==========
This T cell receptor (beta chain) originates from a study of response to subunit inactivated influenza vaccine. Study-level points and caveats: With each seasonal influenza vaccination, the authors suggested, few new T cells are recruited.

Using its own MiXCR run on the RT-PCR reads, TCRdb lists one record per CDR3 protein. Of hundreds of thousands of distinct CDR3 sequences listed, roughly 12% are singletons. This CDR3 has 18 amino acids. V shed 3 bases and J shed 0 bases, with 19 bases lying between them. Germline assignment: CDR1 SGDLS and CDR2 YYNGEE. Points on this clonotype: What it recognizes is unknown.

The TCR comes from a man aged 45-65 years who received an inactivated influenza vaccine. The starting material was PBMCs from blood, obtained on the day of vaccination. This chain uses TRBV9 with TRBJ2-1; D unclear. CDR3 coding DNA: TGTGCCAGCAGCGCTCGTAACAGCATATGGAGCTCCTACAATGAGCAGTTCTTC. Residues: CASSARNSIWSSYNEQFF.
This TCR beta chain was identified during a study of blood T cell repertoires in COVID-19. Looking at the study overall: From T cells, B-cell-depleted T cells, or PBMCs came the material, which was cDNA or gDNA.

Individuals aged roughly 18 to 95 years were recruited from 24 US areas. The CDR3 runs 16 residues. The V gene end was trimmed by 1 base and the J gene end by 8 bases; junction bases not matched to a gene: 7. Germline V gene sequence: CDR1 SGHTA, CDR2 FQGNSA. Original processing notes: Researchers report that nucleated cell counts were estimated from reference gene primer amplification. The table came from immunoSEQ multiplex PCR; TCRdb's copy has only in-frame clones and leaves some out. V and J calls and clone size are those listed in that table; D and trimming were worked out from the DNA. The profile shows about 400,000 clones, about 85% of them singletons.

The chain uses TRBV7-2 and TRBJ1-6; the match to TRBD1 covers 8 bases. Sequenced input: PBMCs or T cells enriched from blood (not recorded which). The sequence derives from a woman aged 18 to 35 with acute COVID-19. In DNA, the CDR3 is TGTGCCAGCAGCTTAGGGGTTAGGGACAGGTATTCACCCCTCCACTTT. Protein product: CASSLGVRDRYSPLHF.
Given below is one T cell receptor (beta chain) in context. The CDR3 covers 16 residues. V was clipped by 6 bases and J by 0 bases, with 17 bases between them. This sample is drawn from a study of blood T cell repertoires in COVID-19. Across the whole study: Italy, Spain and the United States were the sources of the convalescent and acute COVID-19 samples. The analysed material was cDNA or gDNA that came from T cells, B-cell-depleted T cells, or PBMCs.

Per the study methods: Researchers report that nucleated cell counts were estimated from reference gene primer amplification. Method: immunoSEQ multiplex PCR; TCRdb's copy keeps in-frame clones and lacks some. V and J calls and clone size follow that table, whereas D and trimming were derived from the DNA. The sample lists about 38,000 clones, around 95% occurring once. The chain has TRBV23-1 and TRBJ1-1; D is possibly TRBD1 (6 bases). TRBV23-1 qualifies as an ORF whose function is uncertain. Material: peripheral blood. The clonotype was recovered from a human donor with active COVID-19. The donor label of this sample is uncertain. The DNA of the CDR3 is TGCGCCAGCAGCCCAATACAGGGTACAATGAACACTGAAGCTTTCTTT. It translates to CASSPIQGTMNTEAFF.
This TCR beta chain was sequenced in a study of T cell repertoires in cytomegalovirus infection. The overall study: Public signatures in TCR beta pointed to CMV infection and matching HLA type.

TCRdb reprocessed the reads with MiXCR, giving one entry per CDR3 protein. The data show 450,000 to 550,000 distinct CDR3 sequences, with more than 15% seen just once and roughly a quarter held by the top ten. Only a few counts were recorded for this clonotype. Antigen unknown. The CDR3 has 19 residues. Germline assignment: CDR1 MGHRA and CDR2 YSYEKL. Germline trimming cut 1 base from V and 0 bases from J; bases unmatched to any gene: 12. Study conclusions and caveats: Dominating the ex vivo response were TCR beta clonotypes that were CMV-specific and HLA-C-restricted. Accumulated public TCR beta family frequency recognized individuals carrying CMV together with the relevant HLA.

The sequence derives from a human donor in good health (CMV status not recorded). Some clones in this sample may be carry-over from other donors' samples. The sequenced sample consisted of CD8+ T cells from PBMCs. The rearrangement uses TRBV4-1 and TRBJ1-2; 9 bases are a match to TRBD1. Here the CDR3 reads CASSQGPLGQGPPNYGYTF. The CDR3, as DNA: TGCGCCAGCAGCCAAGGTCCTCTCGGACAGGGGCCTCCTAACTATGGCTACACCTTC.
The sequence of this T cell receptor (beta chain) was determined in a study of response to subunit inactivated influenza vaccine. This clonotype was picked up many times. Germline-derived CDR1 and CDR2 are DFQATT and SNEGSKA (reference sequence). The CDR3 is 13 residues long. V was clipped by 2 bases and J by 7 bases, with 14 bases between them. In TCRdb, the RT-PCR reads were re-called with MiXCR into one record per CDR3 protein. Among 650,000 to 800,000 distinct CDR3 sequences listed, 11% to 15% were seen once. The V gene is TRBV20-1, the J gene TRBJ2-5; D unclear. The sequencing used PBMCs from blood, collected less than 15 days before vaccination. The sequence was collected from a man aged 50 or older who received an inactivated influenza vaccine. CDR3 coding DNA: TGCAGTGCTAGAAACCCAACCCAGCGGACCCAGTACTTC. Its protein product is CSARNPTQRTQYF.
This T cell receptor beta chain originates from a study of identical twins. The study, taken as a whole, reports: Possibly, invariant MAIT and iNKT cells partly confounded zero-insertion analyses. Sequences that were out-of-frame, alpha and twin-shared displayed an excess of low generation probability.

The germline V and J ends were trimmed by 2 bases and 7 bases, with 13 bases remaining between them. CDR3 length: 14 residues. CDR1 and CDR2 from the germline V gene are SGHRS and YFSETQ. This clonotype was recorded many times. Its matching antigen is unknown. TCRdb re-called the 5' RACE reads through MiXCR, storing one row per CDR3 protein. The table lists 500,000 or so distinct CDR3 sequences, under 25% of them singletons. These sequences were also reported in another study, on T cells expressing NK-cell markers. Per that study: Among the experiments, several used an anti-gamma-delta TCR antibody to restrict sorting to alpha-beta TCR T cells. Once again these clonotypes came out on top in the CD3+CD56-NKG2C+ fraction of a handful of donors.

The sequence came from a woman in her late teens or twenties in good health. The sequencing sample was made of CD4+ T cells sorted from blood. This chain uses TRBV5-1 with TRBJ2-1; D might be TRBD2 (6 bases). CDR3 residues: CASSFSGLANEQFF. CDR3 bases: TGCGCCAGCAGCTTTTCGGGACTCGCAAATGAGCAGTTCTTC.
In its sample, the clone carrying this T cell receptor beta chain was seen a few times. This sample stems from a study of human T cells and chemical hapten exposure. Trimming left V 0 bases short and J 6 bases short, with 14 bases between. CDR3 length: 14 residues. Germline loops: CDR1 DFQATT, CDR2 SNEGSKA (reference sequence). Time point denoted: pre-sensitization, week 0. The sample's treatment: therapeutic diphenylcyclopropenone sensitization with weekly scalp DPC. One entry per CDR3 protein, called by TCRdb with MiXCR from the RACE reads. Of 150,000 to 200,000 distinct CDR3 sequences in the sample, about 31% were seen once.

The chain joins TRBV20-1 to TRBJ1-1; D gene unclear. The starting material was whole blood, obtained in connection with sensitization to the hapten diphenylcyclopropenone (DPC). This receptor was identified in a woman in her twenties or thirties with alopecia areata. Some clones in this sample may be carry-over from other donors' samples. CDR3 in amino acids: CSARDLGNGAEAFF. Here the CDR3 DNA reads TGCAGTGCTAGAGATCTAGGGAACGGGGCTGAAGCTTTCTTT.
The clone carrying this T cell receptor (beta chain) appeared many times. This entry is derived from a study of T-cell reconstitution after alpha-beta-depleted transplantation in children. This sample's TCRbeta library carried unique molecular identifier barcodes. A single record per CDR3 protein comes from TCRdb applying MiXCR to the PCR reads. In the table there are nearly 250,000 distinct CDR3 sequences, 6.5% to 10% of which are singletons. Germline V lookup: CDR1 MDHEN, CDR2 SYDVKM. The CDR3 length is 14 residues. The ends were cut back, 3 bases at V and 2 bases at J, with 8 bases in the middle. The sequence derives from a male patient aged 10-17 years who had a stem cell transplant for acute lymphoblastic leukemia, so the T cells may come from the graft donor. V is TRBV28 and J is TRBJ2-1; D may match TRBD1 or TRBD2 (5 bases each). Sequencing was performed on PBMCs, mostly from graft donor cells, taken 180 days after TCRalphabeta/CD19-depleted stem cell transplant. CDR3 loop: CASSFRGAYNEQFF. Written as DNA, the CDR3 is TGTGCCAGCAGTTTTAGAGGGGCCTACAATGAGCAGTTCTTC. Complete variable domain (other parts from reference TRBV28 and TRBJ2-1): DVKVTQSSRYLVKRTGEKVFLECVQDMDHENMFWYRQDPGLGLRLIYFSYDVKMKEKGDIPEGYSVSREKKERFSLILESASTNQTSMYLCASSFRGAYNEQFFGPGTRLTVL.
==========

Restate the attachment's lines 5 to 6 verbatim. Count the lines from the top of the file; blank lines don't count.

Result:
Individuals aged roughly 18 to 95 years were recruited from 24 US areas. The CDR3 runs 16 residues. The V gene end was trimmed by 1 base and the J gene end by 8 bases; junction bases not matched to a gene: 7. Germline V gene sequence: CDR1 SGHTA, CDR2 FQGNSA. Original processing notes: Researchers report that nucleated cell counts were estimated from reference gene primer amplification. The table came from immunoSEQ multiplex PCR; TCRdb's copy has only in-frame clones and leaves some out. V and J calls and clone size are those listed in that table; D and trimming were worked out from the DNA. The profile shows about 400,000 clones, about 85% of them singletons.

The chain uses TRBV7-2 and TRBJ1-6; the match to TRBD1 covers 8 bases. Sequenced input: PBMCs or T cells enriched from blood (not recorded which). The sequence derives from a woman aged 18 to 35 with acute COVID-19. In DNA, the CDR3 is TGTGCCAGCAGCTTAGGGGTTAGGGACAGGTATTCACCCCTCCACTTT. Protein product: CASSLGVRDRYSPLHF.